More often than not the race attracts a flurry of ante post activity and many punters idea of a Festival banker. Few will forget though the likes of Dunguib (2010 at 4/5) and My Tent Or Yours (2013 at 15/8), who many were convinced to be nailed on winners but were defeated sending many accumulators in the bin-ward direction. However, both in 2014 and 2015 favourite backers were rewarded when Vautour and Douvan took the honours at 7/2 and 2/1 respectively.
Being the Festival opener, the Supreme Novice Hurdle is certain to attract the attention of the betting public again this spring.
In recent years the race has produced two future Champion Hurdle winners in the form of Hors La Loi III (1999) and Brave Inca (2004). Many other of its winners have gone on to have notable careers both over hurdles and fences, but few have become champions.
For four of the last five years the race has been dominated by Ruby Walsh, where for his 2013, 2014 and 2015 he partnered up with champion trainer Willie Mullins and leading owner Rich Ricci.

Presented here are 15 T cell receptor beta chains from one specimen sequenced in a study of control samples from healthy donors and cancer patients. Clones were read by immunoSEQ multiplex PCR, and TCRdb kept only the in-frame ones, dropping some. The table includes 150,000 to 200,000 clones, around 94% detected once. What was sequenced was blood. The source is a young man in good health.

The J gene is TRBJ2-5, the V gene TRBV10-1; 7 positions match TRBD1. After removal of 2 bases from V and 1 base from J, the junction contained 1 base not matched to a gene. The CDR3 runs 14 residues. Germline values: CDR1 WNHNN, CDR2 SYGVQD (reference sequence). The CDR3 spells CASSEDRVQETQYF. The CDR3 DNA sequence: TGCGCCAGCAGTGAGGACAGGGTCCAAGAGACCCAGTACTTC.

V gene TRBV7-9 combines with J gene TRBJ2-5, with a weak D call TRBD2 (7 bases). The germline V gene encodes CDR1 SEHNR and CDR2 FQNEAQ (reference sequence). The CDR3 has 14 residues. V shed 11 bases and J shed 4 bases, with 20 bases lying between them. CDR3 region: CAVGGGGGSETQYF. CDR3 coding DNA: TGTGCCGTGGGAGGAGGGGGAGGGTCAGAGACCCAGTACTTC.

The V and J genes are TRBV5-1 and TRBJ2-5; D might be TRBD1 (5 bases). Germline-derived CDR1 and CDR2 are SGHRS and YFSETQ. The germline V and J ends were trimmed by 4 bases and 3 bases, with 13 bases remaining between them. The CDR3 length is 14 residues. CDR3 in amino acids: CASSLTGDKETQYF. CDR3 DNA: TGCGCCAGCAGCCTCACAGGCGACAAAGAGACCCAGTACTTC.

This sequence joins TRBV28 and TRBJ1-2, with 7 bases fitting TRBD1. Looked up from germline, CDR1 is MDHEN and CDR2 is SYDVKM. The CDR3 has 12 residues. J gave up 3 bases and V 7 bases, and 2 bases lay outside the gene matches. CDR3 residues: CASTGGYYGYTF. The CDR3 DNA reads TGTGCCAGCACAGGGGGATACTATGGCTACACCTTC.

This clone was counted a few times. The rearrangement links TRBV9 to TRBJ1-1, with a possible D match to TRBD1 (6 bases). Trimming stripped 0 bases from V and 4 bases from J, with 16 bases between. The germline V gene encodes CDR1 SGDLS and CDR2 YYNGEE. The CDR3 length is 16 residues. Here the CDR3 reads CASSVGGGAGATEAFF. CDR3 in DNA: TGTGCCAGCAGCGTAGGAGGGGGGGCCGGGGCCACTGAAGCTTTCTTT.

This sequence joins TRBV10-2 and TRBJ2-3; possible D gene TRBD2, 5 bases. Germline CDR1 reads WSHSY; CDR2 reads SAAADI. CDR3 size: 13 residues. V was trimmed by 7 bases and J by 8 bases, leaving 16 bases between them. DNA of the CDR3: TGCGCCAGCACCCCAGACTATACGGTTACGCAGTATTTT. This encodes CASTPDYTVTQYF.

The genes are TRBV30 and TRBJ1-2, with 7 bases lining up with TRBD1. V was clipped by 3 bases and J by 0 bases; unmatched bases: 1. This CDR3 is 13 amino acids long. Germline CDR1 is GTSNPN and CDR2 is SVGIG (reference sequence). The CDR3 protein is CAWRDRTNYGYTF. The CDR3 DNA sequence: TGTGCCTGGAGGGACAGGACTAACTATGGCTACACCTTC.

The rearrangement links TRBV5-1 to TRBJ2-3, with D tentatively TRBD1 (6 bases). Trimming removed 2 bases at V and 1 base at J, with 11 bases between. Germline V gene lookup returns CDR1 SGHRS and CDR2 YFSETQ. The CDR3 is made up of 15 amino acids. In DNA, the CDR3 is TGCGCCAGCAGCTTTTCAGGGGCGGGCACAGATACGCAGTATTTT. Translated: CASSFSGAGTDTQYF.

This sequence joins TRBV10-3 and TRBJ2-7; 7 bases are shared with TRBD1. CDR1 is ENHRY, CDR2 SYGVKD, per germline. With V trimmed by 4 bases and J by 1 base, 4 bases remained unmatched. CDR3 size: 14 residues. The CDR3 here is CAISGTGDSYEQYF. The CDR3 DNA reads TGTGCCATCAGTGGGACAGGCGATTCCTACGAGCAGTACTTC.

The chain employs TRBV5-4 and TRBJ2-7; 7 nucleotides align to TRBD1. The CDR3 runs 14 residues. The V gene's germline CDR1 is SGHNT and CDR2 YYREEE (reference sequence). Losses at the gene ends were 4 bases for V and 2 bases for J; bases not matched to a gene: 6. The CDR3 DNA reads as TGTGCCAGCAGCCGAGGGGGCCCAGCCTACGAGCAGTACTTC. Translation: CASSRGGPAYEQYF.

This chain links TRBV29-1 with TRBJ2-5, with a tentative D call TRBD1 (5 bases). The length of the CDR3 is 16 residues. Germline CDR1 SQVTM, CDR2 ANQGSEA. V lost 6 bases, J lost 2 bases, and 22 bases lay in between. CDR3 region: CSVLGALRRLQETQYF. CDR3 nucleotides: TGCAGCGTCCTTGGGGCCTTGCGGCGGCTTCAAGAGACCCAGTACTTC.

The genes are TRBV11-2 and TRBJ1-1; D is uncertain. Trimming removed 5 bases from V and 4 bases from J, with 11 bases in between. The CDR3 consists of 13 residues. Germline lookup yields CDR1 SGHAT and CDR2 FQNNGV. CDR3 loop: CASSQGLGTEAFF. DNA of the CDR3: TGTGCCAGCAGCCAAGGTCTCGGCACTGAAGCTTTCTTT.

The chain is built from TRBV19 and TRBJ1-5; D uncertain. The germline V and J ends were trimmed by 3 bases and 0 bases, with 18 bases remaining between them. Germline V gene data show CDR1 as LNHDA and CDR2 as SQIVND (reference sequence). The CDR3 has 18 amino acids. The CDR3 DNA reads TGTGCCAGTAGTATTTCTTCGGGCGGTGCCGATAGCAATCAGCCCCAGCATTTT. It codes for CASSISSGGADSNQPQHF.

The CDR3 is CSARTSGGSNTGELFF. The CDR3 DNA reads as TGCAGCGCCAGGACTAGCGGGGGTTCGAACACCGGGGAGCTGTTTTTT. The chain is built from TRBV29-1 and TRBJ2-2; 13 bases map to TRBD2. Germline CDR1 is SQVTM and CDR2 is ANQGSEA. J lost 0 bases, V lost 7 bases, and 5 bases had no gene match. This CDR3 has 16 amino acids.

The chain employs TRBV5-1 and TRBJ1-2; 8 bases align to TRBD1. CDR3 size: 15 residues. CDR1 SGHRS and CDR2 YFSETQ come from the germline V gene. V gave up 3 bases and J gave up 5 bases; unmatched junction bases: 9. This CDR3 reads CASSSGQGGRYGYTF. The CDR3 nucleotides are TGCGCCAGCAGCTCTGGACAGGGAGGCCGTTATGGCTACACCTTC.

The Irish team are certain to target the race again in 2016 and have interestingly sent their 2013 and 2014 winners over fences following their victories. The 2013 victor Vautour is now a strong fancy for the 2016 Gold Cup after his imperious victory in the JLT Novice Chase at the Festival last year.
ANTEPOST FOR 2017
The early ante post markets for the 2016 renewal are lead by last year’s impressive Festival Champion Bumper winner Moon Racer. If David Pipe’s horse can convert his bumper form into hurdle performances he stands a good chance of taking the race. Roger Charlton’s Modus finished second to Moon Racer at the Festival last season and has to be respected if he takes to hurdles too.
However, punters would be wise at this stage not to be too confident that either are guaranteed to sparkle over the obstacles and would be wise to keep their powder dry.
John Ferguson’s Penglai Pavilion has been a very eye-catching recruit to hurdling. Fifth in the 2013 L’Arc de Triomphe, he has shown that at least some of that class has transferred over to hurdles, notching up facile wins at Hexham, Stratford and Cheltenham latest. It is worth noting that a number of Cheltenham Showcase winners have gone on in the past to take the glory in March. Priced at 20/1 and greater with firms, the danger to a bet is that his trainer does not opt for another race at the meeting.
That said he was a very impressive winner at Cheltenham on day one of the Showcase Meeting and made it into a number of discerning punters notebooks.